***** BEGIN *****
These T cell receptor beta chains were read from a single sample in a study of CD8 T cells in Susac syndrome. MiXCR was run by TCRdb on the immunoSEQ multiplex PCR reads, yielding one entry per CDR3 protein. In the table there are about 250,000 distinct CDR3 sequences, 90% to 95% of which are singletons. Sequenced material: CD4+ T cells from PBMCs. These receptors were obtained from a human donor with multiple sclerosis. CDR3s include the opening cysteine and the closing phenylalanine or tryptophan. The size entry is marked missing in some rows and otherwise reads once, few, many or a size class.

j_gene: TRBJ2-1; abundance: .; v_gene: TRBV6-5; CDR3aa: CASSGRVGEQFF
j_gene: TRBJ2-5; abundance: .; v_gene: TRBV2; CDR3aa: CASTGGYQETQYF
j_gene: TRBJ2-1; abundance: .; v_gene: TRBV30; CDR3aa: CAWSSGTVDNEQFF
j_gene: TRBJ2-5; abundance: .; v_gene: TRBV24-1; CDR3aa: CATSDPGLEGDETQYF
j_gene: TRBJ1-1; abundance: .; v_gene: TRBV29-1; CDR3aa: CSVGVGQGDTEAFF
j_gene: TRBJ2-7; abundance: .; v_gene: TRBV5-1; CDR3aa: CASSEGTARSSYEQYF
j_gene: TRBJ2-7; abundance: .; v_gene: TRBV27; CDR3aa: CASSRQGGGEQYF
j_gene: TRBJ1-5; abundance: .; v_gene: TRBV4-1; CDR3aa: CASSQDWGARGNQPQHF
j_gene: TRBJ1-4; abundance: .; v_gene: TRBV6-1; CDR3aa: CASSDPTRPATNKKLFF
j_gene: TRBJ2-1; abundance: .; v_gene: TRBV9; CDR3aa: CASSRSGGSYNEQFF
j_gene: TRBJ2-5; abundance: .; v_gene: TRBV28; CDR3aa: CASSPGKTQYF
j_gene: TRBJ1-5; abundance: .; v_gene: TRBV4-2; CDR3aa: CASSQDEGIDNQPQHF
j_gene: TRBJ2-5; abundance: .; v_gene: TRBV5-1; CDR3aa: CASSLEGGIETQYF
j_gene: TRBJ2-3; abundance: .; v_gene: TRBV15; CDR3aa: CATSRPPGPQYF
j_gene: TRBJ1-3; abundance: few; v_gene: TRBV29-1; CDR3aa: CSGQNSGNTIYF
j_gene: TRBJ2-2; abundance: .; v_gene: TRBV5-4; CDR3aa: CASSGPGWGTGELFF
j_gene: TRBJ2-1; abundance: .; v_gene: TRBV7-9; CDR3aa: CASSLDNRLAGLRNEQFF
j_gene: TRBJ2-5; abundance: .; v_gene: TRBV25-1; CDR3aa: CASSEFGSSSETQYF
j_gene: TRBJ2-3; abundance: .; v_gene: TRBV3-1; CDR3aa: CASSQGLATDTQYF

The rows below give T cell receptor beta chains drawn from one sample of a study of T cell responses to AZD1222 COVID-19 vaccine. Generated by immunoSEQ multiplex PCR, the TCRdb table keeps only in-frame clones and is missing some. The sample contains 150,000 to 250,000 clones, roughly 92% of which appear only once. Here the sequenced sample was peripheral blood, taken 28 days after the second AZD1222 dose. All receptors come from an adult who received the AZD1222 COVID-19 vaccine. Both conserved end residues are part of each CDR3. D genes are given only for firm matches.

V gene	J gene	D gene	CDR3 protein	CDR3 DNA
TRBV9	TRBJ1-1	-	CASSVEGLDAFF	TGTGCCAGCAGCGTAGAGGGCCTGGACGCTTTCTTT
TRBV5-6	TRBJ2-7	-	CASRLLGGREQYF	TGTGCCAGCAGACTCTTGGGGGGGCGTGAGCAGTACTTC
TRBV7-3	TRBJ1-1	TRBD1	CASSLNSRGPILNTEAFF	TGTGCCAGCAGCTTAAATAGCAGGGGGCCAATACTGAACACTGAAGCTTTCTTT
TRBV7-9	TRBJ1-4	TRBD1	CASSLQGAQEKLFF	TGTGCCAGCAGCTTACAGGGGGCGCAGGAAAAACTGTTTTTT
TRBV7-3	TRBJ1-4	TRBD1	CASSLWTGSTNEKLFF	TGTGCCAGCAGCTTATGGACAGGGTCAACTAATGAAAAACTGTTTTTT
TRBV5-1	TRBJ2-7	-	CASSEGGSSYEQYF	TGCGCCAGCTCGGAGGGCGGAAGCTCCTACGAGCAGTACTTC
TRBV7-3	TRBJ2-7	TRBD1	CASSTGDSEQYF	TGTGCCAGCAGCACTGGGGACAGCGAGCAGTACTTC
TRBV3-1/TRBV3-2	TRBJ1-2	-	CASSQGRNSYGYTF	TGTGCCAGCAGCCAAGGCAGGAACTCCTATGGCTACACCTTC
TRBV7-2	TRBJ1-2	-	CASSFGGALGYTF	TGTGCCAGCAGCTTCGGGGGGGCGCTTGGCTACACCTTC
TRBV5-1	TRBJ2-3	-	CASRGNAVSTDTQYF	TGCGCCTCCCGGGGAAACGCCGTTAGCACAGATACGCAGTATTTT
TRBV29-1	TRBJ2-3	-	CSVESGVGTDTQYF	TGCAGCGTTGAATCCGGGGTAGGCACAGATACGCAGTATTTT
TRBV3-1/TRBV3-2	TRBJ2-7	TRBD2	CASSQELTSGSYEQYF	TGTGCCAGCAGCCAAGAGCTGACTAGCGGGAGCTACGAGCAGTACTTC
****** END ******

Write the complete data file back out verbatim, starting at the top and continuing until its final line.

These T cell receptor beta chains were read from a single sample in a study of CD8 T cells in Susac syndrome. MiXCR was run by TCRdb on the immunoSEQ multiplex PCR reads, yielding one entry per CDR3 protein. In the table there are about 250,000 distinct CDR3 sequences, 90% to 95% of which are singletons. Sequenced material: CD4+ T cells from PBMCs. These receptors were obtained from a human donor with multiple sclerosis. CDR3s include the opening cysteine and the closing phenylalanine or tryptophan. The size entry is marked missing in some rows and otherwise reads once, few, many or a size class.

j_gene: TRBJ2-1; abundance: .; v_gene: TRBV6-5; CDR3aa: CASSGRVGEQFF
j_gene: TRBJ2-5; abundance: .; v_gene: TRBV2; CDR3aa: CASTGGYQETQYF
j_gene: TRBJ2-1; abundance: .; v_gene: TRBV30; CDR3aa: CAWSSGTVDNEQFF
j_gene: TRBJ2-5; abundance: .; v_gene: TRBV24-1; CDR3aa: CATSDPGLEGDETQYF
j_gene: TRBJ1-1; abundance: .; v_gene: TRBV29-1; CDR3aa: CSVGVGQGDTEAFF
j_gene: TRBJ2-7; abundance: .; v_gene: TRBV5-1; CDR3aa: CASSEGTARSSYEQYF
j_gene: TRBJ2-7; abundance: .; v_gene: TRBV27; CDR3aa: CASSRQGGGEQYF
j_gene: TRBJ1-5; abundance: .; v_gene: TRBV4-1; CDR3aa: CASSQDWGARGNQPQHF
j_gene: TRBJ1-4; abundance: .; v_gene: TRBV6-1; CDR3aa: CASSDPTRPATNKKLFF
j_gene: TRBJ2-1; abundance: .; v_gene: TRBV9; CDR3aa: CASSRSGGSYNEQFF
j_gene: TRBJ2-5; abundance: .; v_gene: TRBV28; CDR3aa: CASSPGKTQYF
j_gene: TRBJ1-5; abundance: .; v_gene: TRBV4-2; CDR3aa: CASSQDEGIDNQPQHF
j_gene: TRBJ2-5; abundance: .; v_gene: TRBV5-1; CDR3aa: CASSLEGGIETQYF
j_gene: TRBJ2-3; abundance: .; v_gene: TRBV15; CDR3aa: CATSRPPGPQYF
j_gene: TRBJ1-3; abundance: few; v_gene: TRBV29-1; CDR3aa: CSGQNSGNTIYF
j_gene: TRBJ2-2; abundance: .; v_gene: TRBV5-4; CDR3aa: CASSGPGWGTGELFF
j_gene: TRBJ2-1; abundance: .; v_gene: TRBV7-9; CDR3aa: CASSLDNRLAGLRNEQFF
j_gene: TRBJ2-5; abundance: .; v_gene: TRBV25-1; CDR3aa: CASSEFGSSSETQYF
j_gene: TRBJ2-3; abundance: .; v_gene: TRBV3-1; CDR3aa: CASSQGLATDTQYF

The rows below give T cell receptor beta chains drawn from one sample of a study of T cell responses to AZD1222 COVID-19 vaccine. Generated by immunoSEQ multiplex PCR, the TCRdb table keeps only in-frame clones and is missing some. The sample contains 150,000 to 250,000 clones, roughly 92% of which appear only once. Here the sequenced sample was peripheral blood, taken 28 days after the second AZD1222 dose. All receptors come from an adult who received the AZD1222 COVID-19 vaccine. Both conserved end residues are part of each CDR3. D genes are given only for firm matches.

V gene	J gene	D gene	CDR3 protein	CDR3 DNA
TRBV9	TRBJ1-1	-	CASSVEGLDAFF	TGTGCCAGCAGCGTAGAGGGCCTGGACGCTTTCTTT
TRBV5-6	TRBJ2-7	-	CASRLLGGREQYF	TGTGCCAGCAGACTCTTGGGGGGGCGTGAGCAGTACTTC
TRBV7-3	TRBJ1-1	TRBD1	CASSLNSRGPILNTEAFF	TGTGCCAGCAGCTTAAATAGCAGGGGGCCAATACTGAACACTGAAGCTTTCTTT
TRBV7-9	TRBJ1-4	TRBD1	CASSLQGAQEKLFF	TGTGCCAGCAGCTTACAGGGGGCGCAGGAAAAACTGTTTTTT
TRBV7-3	TRBJ1-4	TRBD1	CASSLWTGSTNEKLFF	TGTGCCAGCAGCTTATGGACAGGGTCAACTAATGAAAAACTGTTTTTT
TRBV5-1	TRBJ2-7	-	CASSEGGSSYEQYF	TGCGCCAGCTCGGAGGGCGGAAGCTCCTACGAGCAGTACTTC
TRBV7-3	TRBJ2-7	TRBD1	CASSTGDSEQYF	TGTGCCAGCAGCACTGGGGACAGCGAGCAGTACTTC
TRBV3-1/TRBV3-2	TRBJ1-2	-	CASSQGRNSYGYTF	TGTGCCAGCAGCCAAGGCAGGAACTCCTATGGCTACACCTTC
TRBV7-2	TRBJ1-2	-	CASSFGGALGYTF	TGTGCCAGCAGCTTCGGGGGGGCGCTTGGCTACACCTTC
TRBV5-1	TRBJ2-3	-	CASRGNAVSTDTQYF	TGCGCCTCCCGGGGAAACGCCGTTAGCACAGATACGCAGTATTTT
TRBV29-1	TRBJ2-3	-	CSVESGVGTDTQYF	TGCAGCGTTGAATCCGGGGTAGGCACAGATACGCAGTATTTT
TRBV3-1/TRBV3-2	TRBJ2-7	TRBD2	CASSQELTSGSYEQYF	TGTGCCAGCAGCCAAGAGCTGACTAGCGGGAGCTACGAGCAGTACTTC